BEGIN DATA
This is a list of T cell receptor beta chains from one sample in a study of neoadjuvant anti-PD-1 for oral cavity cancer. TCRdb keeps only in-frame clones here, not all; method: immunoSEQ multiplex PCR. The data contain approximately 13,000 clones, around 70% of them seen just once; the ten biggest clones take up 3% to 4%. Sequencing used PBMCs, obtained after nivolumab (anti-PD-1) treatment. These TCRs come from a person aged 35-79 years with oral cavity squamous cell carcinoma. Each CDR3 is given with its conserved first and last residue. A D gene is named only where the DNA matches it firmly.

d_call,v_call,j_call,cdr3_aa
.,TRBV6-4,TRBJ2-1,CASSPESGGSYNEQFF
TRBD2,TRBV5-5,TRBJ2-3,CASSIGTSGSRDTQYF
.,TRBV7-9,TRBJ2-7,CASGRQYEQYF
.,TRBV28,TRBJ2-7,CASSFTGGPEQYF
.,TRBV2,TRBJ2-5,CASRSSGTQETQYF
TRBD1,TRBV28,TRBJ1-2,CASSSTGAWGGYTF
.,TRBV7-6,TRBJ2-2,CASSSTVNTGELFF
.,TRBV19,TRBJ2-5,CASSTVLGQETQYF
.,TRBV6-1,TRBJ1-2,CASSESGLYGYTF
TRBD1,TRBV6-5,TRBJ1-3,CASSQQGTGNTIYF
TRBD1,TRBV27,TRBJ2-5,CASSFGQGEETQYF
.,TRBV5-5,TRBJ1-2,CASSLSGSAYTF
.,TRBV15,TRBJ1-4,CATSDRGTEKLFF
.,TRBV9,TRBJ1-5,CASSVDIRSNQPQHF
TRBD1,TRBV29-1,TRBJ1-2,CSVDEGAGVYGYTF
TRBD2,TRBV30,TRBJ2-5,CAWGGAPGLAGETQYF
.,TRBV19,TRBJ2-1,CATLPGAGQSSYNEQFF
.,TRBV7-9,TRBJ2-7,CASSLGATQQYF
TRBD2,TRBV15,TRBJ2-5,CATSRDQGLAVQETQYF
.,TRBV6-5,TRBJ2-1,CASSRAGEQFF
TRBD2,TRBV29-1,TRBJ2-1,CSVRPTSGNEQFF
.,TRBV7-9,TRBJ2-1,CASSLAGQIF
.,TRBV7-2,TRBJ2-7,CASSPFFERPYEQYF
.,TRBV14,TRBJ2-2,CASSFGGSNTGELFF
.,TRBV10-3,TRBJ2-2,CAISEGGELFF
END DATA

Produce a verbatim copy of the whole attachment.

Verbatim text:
This is a list of T cell receptor beta chains from one sample in a study of neoadjuvant anti-PD-1 for oral cavity cancer. TCRdb keeps only in-frame clones here, not all; method: immunoSEQ multiplex PCR. The data contain approximately 13,000 clones, around 70% of them seen just once; the ten biggest clones take up 3% to 4%. Sequencing used PBMCs, obtained after nivolumab (anti-PD-1) treatment. These TCRs come from a person aged 35-79 years with oral cavity squamous cell carcinoma. Each CDR3 is given with its conserved first and last residue. A D gene is named only where the DNA matches it firmly.

d_call,v_call,j_call,cdr3_aa
.,TRBV6-4,TRBJ2-1,CASSPESGGSYNEQFF
TRBD2,TRBV5-5,TRBJ2-3,CASSIGTSGSRDTQYF
.,TRBV7-9,TRBJ2-7,CASGRQYEQYF
.,TRBV28,TRBJ2-7,CASSFTGGPEQYF
.,TRBV2,TRBJ2-5,CASRSSGTQETQYF
TRBD1,TRBV28,TRBJ1-2,CASSSTGAWGGYTF
.,TRBV7-6,TRBJ2-2,CASSSTVNTGELFF
.,TRBV19,TRBJ2-5,CASSTVLGQETQYF
.,TRBV6-1,TRBJ1-2,CASSESGLYGYTF
TRBD1,TRBV6-5,TRBJ1-3,CASSQQGTGNTIYF
TRBD1,TRBV27,TRBJ2-5,CASSFGQGEETQYF
.,TRBV5-5,TRBJ1-2,CASSLSGSAYTF
.,TRBV15,TRBJ1-4,CATSDRGTEKLFF
.,TRBV9,TRBJ1-5,CASSVDIRSNQPQHF
TRBD1,TRBV29-1,TRBJ1-2,CSVDEGAGVYGYTF
TRBD2,TRBV30,TRBJ2-5,CAWGGAPGLAGETQYF
.,TRBV19,TRBJ2-1,CATLPGAGQSSYNEQFF
.,TRBV7-9,TRBJ2-7,CASSLGATQQYF
TRBD2,TRBV15,TRBJ2-5,CATSRDQGLAVQETQYF
.,TRBV6-5,TRBJ2-1,CASSRAGEQFF
TRBD2,TRBV29-1,TRBJ2-1,CSVRPTSGNEQFF
.,TRBV7-9,TRBJ2-1,CASSLAGQIF
.,TRBV7-2,TRBJ2-7,CASSPFFERPYEQYF
.,TRBV14,TRBJ2-2,CASSFGGSNTGELFF
.,TRBV10-3,TRBJ2-2,CAISEGGELFF